intensive wood production, as well as commercial �isheries and hunting (Figure 2, over page).
• Cultural services: Tourism and ecotourism (hiking, visiting study trails and bird-watching towers, canoeing, small-boat cruising, biking and travelling by forestry railway), recreational and traditional �isheries and hunting.
becoming increasingly important. The threats to the Gemenc, in
Pro vis ion in g
general, and to the Báta subsystem, in particular, and their causes are illustrated in Figure 3.
Raw materials (wood)
also threatens ecotourism and recreation, services that are
Need for navigation food control and renewable energy
Fresh water (future plan)
Moderation of extreme events
River regulation and barrage constructions on the Danube
• Decrease shrinking • Decrease • Reduced between
River bed incision
Aggradation of the floodplan surface
Maintenance of genetic diversity
u p p o rt
Need for timber on the market
Wood production on the floodplain
• Plantations of allochthonous tre • Clear cutting • Fences around plantations blo migration and escape routes • Visual and acoustic effects
Figure 2: Relative importance of ecosystem
services in the Gemenc floodplain, in its present state
Major management issues of the Gemenc floodplain
River training works have shortened and narrowed the river channel, resulting in signi�icantly increased water velocities. Barrages built on the Upper Danube reaches are retaining sediments in their reservoirs. The higher water velocities and lower sediment transport lead to the incision of the riverbed. At
the same time, the sedimentation process has caused aggradation
on the �loodplain surface. Ongoing incision and aggradation processes have signi�icantly reduced the frequency and duration of inundations of the wetland. This, in turn, has triggered a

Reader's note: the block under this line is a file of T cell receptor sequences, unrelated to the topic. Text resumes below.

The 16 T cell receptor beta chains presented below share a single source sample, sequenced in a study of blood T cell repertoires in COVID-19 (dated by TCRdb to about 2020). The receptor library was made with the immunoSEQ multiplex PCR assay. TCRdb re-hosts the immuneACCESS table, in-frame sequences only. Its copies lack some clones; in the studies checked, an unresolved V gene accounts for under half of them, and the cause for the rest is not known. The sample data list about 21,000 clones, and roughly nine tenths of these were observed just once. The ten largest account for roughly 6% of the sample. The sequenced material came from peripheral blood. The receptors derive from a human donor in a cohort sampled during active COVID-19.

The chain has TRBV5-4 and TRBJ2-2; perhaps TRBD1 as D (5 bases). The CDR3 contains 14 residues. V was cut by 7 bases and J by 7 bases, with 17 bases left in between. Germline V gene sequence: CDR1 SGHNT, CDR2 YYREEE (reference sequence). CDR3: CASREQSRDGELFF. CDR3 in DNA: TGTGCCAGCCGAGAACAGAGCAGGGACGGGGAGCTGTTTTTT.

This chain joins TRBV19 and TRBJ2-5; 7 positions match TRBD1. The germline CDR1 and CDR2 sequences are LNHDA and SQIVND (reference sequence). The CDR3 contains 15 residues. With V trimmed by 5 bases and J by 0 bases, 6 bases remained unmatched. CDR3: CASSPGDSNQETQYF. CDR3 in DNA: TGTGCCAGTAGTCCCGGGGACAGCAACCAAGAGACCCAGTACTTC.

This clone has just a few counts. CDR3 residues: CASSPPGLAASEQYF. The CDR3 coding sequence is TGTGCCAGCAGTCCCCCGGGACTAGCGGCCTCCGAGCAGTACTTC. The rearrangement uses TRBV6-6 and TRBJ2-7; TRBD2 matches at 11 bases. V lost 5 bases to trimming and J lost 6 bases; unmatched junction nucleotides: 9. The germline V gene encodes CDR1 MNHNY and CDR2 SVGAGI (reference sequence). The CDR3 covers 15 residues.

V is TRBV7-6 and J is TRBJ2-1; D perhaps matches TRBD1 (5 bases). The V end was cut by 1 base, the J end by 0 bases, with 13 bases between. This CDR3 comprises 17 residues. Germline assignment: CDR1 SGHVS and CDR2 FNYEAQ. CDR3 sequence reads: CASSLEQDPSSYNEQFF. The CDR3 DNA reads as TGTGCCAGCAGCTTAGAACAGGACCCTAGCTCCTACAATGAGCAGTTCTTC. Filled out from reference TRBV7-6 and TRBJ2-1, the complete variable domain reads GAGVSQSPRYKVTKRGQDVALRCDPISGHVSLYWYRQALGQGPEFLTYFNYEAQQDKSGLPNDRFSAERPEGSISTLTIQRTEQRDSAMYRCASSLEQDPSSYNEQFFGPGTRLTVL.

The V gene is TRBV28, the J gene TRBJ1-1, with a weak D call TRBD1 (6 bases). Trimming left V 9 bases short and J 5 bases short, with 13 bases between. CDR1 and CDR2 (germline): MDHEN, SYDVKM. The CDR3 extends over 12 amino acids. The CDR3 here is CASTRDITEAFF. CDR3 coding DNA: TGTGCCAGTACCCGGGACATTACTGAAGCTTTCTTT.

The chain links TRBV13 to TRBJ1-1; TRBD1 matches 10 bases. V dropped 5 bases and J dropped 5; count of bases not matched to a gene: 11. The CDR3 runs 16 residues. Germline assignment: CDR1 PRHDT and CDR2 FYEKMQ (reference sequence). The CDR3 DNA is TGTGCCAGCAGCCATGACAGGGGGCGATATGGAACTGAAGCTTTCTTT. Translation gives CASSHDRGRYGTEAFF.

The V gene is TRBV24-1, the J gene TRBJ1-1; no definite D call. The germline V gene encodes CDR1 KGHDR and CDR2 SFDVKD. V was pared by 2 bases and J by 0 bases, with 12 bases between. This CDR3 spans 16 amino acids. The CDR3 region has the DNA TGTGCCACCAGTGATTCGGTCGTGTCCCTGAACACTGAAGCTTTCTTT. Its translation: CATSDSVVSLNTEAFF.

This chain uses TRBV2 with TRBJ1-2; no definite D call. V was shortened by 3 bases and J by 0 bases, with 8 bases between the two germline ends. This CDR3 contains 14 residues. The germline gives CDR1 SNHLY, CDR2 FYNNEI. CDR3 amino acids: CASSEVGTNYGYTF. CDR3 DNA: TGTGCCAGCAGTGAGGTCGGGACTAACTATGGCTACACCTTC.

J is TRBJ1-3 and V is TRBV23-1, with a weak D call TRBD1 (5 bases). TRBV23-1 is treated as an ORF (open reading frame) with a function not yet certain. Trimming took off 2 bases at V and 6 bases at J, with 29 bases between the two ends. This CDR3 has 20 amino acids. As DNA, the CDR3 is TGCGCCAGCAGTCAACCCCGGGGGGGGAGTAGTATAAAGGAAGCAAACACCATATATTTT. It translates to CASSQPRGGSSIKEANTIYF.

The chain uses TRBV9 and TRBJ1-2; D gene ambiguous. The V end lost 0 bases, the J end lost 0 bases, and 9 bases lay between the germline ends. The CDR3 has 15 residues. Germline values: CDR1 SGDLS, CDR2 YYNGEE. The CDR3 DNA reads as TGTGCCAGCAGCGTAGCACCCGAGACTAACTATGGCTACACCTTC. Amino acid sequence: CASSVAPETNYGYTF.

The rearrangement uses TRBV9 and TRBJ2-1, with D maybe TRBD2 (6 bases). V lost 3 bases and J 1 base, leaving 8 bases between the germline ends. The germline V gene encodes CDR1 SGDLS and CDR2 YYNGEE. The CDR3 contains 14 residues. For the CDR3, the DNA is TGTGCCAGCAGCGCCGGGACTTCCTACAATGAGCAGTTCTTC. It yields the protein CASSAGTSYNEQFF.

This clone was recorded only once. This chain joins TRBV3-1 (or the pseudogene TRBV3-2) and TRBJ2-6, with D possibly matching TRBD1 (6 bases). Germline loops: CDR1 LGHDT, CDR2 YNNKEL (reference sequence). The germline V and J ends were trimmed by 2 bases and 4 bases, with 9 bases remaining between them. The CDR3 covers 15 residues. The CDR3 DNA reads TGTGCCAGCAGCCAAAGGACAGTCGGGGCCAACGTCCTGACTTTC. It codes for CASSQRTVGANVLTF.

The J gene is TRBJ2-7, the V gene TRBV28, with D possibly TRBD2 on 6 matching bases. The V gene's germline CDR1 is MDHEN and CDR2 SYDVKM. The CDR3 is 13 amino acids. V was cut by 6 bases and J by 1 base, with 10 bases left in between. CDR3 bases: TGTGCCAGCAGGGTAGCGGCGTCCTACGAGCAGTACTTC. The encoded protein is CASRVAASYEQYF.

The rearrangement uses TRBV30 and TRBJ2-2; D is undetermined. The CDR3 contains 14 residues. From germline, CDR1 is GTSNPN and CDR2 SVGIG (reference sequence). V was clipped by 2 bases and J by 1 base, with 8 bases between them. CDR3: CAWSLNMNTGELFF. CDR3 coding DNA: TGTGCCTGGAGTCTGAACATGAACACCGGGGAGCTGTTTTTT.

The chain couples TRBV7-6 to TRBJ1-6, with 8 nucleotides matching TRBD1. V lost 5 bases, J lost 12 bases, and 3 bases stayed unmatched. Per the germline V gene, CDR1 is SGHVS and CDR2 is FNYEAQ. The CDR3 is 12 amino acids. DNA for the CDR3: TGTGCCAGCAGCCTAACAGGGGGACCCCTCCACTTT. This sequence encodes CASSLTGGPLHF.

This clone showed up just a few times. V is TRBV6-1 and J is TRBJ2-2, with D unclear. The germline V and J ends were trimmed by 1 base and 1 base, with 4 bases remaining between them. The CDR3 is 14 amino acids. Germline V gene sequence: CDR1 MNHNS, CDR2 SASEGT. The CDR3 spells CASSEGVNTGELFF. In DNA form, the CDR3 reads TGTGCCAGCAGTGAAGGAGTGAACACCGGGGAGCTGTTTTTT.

desiccation process; the typical alluvial wet �lora has gradually been replaced by dry vegetation.
Figure 3: Driver-Sta
chains for the Gemen
Identifying actions that will reverse detrimental changes
To counteract the harmful impacts of the hydro-morphological
and ecological changes, the following technical restoration options were identi�ied by a project under the Global Environmental Facility (GEF) (VTK Innosystem, VITUKI, 2010): 1. Improve lateral hydrological connectivity by dredging and cleaning the connecting channels
2. Increase the size of water bodies by means of weirs or bottom sills that retain water on the �loodplain after the �loods
3. Dredge the beds of the water bodies to increase depth and water volume
4. Restore the alluvial forests by replacing the present
intensive wood production with ecologically sound forest management. In practice this means thinning instead of clear-cutting, no plantations, no fences and no allochthonous species.
Managing the floodplain forests is an important issue
The most important management issue from an economic
perspective, is how the �loodplain forests are managed.
The recent intensive wood production, with inclusion of alien species, is not in line with the goals of nature conservation. This
With regard to the Báta sub-system of Gemenc, the second and
third restoration options from the above list have been implemented within the frame of the GEF project.
Assessing the vulnerability of the Gemenc wetland
Ecosystems of the Gemenc �loodplain are subject to long-term